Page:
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Mix of toxic pollutants left behind in ash after wildfires scorch communities: expert

August 30, 2021 
By Hina Alam, The Canadian Press

Aug. 30, 2021, Vancouver — Wildfires that race through communities, incinerating ingredients that make up modern-day life, can leave behind a trail of toxic metal, says an expert.

Michael Brauer, a professor at the University of British Columbia’s school of public health, said some of the hazardous materials found in ash and soil after a wildfire include asbestos, arsenic, lead and mercury.

Most of the metals come from household items such as paint, treated wood, thermometers, cars and electronic goods.

“And it also depends on the age of the structures and the communities,” Brauer said in an interview. “So, for example, lead is often found in pipes and paint in some older homes, and newer homes don’t have that.”


The fires that burn “very, very hot” are good because they break down most of the plastics and metals into relatively harmless compounds, he said.

Crews who mop up following a wildfire don’t just clear away the ash and rubble, but typically will test the soil and water for toxic metals, he said.

A report on toxicity and pollutants found in ash and air samples after the fire that destroyed most of the village of Lytton is expected soon, said Pader Brach, Emergency Management BC’s executive director of regional operations.

This will be the first time such a report will be written in B.C. following a wildfire.

The fire in Lytton began the afternoon of June 30. Brisk winds and tinder-dry conditions fuelled the flames and within hours much of the village was destroyed.

The Transportation Safety Board joined the RCMP and BC Wildfire Service in an investigation of the cause days after the fire, saying there was some indication a passing train may have sparked the blaze.

No cause has yet been determined.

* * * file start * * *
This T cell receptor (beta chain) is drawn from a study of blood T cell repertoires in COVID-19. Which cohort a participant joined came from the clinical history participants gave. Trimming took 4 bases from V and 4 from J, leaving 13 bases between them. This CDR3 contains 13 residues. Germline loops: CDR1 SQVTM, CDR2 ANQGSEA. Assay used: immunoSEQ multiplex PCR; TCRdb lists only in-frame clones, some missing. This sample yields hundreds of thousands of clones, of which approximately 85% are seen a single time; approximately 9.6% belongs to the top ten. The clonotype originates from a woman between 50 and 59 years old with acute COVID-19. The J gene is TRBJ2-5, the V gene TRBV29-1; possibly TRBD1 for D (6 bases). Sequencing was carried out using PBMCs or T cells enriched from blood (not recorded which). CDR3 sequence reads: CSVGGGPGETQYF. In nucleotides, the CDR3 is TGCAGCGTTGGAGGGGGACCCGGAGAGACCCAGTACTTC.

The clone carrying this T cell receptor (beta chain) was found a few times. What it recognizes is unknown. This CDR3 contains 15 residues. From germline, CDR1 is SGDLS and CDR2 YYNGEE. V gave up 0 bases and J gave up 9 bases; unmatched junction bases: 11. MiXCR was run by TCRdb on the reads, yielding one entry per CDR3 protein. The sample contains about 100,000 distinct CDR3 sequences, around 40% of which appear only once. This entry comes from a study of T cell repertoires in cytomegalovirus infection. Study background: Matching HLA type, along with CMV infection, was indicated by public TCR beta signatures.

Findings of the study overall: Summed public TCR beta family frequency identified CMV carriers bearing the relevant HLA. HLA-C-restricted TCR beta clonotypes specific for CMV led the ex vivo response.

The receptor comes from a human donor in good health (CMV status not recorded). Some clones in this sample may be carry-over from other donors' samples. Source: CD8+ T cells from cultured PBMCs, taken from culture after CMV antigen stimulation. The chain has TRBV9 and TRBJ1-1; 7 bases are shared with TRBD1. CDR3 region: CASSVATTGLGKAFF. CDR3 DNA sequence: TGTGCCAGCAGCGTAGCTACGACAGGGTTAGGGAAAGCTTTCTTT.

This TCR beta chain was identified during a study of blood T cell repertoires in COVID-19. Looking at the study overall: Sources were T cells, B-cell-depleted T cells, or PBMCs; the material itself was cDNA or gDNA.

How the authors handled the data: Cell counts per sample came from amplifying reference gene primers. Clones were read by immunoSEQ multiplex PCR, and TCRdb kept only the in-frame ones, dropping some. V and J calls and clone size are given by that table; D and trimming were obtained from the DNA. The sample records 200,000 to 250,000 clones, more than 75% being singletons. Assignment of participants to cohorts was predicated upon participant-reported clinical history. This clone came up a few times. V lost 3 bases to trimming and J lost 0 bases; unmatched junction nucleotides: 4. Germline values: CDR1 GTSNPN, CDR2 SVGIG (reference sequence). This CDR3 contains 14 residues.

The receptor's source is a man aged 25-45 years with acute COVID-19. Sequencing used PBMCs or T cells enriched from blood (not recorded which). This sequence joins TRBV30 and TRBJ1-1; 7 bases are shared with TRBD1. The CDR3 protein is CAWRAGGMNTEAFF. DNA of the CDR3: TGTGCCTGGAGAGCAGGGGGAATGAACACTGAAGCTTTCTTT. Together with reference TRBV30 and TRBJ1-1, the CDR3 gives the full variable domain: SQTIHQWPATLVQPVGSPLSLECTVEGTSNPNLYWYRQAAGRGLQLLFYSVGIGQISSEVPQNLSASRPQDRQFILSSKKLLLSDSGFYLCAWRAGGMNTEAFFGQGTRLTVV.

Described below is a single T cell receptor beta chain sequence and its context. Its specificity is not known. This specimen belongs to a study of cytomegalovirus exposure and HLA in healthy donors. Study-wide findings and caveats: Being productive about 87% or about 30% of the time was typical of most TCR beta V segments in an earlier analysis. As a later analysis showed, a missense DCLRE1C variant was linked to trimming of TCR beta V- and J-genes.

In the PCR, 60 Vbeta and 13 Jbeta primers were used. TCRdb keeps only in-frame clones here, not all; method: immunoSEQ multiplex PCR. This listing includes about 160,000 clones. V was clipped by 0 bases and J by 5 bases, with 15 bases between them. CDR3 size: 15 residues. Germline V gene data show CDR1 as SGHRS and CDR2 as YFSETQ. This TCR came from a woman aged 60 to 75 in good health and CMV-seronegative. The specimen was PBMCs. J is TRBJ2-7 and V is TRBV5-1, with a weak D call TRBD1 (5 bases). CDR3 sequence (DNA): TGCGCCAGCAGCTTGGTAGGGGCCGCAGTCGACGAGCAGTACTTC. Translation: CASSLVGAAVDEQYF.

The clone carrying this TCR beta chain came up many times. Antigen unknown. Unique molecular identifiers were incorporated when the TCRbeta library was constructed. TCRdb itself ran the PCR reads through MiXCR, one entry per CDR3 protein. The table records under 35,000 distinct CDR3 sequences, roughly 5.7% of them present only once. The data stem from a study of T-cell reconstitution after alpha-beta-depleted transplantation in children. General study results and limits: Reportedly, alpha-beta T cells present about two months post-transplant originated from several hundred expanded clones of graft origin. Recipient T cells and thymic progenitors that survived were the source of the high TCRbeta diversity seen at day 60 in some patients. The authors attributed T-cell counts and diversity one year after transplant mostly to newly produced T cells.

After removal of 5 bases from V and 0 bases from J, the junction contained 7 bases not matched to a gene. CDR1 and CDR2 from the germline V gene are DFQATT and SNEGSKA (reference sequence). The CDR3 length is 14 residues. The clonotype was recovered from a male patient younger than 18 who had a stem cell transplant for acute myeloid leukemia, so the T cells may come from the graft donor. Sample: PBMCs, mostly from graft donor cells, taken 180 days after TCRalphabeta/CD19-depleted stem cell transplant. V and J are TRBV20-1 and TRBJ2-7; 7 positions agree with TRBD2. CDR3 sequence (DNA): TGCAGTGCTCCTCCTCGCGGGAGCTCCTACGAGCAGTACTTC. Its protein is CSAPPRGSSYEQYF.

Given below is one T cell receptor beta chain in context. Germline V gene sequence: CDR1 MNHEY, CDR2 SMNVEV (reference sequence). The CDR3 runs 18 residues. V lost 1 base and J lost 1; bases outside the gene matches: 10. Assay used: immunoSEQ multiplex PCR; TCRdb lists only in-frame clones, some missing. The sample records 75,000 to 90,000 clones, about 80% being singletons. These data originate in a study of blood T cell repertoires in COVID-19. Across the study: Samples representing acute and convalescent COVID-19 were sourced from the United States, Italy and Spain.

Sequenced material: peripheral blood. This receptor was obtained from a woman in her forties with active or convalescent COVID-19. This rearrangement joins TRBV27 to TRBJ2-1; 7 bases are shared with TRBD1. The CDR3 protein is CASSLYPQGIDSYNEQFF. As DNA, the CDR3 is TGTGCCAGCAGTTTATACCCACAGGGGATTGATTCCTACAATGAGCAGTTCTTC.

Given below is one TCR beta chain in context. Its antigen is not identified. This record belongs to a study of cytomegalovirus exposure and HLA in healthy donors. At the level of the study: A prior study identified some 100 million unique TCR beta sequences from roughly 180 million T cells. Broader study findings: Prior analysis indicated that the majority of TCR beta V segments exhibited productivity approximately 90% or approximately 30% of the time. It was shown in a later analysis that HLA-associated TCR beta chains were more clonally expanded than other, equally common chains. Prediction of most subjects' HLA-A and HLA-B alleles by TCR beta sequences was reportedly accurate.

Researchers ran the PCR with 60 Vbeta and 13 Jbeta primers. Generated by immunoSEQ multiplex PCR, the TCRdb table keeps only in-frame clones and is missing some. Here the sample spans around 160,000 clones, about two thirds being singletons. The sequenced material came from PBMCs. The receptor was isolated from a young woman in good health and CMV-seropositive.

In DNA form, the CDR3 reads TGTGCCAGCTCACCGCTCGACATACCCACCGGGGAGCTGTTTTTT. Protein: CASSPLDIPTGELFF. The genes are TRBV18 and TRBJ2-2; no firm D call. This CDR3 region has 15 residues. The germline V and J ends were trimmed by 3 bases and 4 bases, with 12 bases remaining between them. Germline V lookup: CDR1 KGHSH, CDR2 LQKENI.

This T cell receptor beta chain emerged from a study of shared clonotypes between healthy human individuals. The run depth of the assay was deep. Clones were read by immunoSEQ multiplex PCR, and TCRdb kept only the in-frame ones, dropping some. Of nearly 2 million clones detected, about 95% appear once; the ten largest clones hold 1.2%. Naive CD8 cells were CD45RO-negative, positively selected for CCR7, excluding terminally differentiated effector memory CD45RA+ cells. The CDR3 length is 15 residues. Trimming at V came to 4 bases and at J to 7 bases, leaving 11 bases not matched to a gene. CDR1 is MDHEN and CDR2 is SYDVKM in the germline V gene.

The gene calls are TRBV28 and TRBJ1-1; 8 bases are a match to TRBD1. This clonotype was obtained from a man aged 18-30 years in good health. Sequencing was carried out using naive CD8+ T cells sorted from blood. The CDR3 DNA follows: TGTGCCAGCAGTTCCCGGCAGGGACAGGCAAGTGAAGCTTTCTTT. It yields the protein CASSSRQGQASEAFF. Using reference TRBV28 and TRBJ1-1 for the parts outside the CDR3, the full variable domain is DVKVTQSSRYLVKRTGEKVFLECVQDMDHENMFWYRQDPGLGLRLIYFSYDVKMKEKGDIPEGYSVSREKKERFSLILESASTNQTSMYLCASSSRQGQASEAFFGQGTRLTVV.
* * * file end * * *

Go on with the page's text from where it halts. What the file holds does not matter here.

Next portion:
About 90 per cent of the village was wiped out, including homes, businesses, the RCMP detachment, the ambulance station, the Lytton Hotel and the Chinese History Museum. A tour of the place showed rubble, twisted metal, skeletons of cars and charred remnants of life.

The Insurance Bureau of Canada reported the value of damage caused by the wildfire was an estimated $78 million for insured properties. It said in a statement earlier this month that about 300 claims had been made to that date.

Brach said the report will identify the pollutants of most concern.

“It’s a long process to recover from a significant event like a wildfire that impacts the community,” he said.

On May 3, 2016, the wildfire that spread through Fort McMurray, Alta., forced 90,000 people to escape and destroyed thousands of buildings.

Two years later, a study by Alberta Health found elevated concentrations of metals, including asbestos, mercury, arsenic, chromium, copper and zinc in ash samples. High amounts of hydrocarbons from burned plastic was also found. Most of the arsenic discovered came from treated woods, the report said.

“The combustion of urban structures and their contents led to the release of a diverse array of contaminants of potential concern associated with the ash and debris,” it said.

Pollutants varied by location and residential density. Exposure to such leftover acidic ash and rubble caused skin irritation, burns and breathing problems, the study found.

Brauer noted that while every community would have different levels of metal concentrations in soils and air depending on the age and composition of structures, it is important to let crews finish thorough testing and cleanup of areas damaged by wildfires before moving back.

In some areas, he said a few centimetres of topsoil is removed before people can return because the metals make a permanent home in the dirt.

“You don’t want children crawling around on soil with, you know, high levels of metals,” he said.

“They may be crawling around on the dirt and put their hands in their mouth. Or, for example, if you’re gardening, you don’t want high levels of the metals in your garden.”

This report by The Canadian Press was first published Aug. 28, 2021.

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